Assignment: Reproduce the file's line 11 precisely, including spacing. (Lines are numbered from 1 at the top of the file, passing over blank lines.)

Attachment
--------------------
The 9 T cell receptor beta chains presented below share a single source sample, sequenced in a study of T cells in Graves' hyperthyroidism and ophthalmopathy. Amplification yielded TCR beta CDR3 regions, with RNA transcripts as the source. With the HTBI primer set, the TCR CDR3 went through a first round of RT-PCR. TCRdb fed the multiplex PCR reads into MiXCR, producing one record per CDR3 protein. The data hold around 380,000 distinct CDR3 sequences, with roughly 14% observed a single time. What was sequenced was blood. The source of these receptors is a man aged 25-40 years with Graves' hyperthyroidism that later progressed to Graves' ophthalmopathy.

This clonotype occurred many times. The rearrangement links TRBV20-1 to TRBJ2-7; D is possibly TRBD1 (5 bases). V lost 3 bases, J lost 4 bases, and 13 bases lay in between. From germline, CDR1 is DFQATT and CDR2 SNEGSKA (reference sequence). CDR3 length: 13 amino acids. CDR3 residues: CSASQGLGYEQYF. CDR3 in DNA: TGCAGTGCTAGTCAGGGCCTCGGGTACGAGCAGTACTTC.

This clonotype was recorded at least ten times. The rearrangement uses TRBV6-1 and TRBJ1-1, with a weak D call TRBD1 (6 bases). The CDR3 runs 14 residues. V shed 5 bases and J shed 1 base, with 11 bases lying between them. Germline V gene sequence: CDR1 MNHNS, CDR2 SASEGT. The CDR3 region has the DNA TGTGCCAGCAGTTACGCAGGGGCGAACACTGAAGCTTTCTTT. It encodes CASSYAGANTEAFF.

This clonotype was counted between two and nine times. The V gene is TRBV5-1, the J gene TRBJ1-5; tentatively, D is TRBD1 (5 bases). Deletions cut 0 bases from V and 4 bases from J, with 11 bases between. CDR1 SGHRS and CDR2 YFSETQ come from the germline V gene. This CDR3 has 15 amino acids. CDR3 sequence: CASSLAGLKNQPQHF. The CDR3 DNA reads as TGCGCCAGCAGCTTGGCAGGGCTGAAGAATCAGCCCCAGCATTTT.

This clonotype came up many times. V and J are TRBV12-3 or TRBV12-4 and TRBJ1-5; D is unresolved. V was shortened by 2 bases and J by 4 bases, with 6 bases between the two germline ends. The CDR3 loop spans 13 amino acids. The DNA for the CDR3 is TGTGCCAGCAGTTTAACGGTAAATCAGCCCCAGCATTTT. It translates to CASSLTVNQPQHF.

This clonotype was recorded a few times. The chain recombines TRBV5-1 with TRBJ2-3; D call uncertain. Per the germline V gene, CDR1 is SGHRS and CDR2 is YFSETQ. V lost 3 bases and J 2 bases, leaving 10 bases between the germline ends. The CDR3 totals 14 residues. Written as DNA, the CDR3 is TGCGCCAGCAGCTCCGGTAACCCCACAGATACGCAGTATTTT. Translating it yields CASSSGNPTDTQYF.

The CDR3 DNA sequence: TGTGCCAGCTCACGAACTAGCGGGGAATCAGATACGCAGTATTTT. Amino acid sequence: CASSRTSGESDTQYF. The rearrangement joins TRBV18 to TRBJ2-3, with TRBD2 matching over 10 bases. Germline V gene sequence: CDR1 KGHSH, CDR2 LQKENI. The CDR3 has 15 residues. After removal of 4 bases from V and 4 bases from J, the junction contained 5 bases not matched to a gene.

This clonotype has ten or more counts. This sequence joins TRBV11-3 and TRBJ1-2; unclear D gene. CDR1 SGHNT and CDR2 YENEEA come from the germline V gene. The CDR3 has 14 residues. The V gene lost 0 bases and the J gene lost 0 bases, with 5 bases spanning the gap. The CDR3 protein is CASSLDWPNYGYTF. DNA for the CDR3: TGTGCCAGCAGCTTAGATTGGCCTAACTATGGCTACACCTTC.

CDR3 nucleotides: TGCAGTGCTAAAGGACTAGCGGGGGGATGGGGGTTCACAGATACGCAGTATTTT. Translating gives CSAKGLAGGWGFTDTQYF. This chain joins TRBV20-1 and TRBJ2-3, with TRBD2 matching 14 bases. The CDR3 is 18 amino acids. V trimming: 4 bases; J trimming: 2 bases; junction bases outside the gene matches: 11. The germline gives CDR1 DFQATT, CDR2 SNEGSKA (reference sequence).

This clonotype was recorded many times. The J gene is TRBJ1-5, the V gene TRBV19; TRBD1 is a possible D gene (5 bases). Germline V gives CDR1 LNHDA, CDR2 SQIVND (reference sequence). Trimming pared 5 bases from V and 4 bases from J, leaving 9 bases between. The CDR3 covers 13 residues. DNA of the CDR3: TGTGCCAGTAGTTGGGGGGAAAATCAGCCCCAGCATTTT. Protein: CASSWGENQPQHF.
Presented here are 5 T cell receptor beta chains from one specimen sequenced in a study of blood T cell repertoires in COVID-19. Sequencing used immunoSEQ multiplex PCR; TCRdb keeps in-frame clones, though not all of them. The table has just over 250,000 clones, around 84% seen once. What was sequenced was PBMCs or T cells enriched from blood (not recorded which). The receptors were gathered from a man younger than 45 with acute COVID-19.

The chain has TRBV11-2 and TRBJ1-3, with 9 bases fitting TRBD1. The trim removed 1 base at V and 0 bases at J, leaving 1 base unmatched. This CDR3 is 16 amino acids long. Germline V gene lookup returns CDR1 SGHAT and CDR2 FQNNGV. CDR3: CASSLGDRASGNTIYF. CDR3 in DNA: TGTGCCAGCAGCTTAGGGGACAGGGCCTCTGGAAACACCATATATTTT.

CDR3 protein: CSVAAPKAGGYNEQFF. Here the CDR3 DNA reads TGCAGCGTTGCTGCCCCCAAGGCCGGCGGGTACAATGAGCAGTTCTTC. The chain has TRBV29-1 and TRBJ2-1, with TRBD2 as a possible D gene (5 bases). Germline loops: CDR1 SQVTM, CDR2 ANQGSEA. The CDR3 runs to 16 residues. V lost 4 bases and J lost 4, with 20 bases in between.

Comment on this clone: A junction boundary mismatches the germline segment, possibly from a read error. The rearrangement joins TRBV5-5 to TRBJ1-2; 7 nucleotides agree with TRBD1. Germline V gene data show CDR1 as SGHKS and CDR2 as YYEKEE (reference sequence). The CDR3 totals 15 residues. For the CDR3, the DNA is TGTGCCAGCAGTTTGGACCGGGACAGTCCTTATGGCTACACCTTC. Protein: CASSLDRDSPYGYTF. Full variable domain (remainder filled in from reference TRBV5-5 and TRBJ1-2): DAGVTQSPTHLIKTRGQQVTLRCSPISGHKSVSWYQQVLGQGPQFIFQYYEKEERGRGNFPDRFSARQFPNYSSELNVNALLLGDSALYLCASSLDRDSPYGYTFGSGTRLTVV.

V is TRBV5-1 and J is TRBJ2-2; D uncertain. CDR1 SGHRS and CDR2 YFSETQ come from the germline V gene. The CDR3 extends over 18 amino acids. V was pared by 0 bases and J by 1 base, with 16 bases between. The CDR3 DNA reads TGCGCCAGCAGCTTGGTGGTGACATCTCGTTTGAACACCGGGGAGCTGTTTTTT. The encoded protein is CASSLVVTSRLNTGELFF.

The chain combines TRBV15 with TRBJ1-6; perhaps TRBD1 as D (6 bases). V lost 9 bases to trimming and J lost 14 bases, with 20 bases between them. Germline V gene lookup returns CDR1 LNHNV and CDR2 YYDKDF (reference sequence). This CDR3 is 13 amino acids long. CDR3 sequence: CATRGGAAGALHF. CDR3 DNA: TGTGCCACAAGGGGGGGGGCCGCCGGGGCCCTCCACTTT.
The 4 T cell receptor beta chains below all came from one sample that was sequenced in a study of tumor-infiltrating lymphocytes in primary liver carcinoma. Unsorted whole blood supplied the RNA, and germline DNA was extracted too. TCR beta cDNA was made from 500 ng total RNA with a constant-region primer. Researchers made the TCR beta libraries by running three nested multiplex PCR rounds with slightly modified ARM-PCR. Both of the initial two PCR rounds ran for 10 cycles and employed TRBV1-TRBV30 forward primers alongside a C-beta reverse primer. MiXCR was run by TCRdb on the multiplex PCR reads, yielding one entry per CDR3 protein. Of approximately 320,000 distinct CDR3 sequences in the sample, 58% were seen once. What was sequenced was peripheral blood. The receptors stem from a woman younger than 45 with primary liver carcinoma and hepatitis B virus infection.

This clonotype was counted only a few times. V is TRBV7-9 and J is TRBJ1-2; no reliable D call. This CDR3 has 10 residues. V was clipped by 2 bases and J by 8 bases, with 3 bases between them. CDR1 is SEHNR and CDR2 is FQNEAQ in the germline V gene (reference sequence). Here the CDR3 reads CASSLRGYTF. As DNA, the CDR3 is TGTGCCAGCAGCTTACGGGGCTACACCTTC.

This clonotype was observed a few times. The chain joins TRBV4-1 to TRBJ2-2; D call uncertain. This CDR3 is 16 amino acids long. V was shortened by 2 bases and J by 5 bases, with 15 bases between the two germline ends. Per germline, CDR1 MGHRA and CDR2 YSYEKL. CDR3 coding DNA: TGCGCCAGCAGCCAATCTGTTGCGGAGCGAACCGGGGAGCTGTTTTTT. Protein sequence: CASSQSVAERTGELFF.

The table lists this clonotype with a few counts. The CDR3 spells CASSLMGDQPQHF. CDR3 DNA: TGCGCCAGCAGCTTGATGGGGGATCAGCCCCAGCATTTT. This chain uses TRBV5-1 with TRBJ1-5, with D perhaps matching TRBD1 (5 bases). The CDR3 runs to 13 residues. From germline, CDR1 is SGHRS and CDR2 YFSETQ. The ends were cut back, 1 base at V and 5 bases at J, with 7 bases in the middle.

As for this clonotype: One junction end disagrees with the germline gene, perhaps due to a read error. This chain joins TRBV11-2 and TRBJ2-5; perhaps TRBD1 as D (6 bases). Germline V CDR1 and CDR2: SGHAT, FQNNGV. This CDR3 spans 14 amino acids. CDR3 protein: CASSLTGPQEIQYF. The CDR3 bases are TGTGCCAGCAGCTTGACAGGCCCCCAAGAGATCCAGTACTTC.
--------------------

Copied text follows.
Presented here are 5 T cell receptor beta chains from one specimen sequenced in a study of blood T cell repertoires in COVID-19. Sequencing used immunoSEQ multiplex PCR; TCRdb keeps in-frame clones, though not all of them. The table has just over 250,000 clones, around 84% seen once. What was sequenced was PBMCs or T cells enriched from blood (not recorded which). The receptors were gathered from a man younger than 45 with acute COVID-19.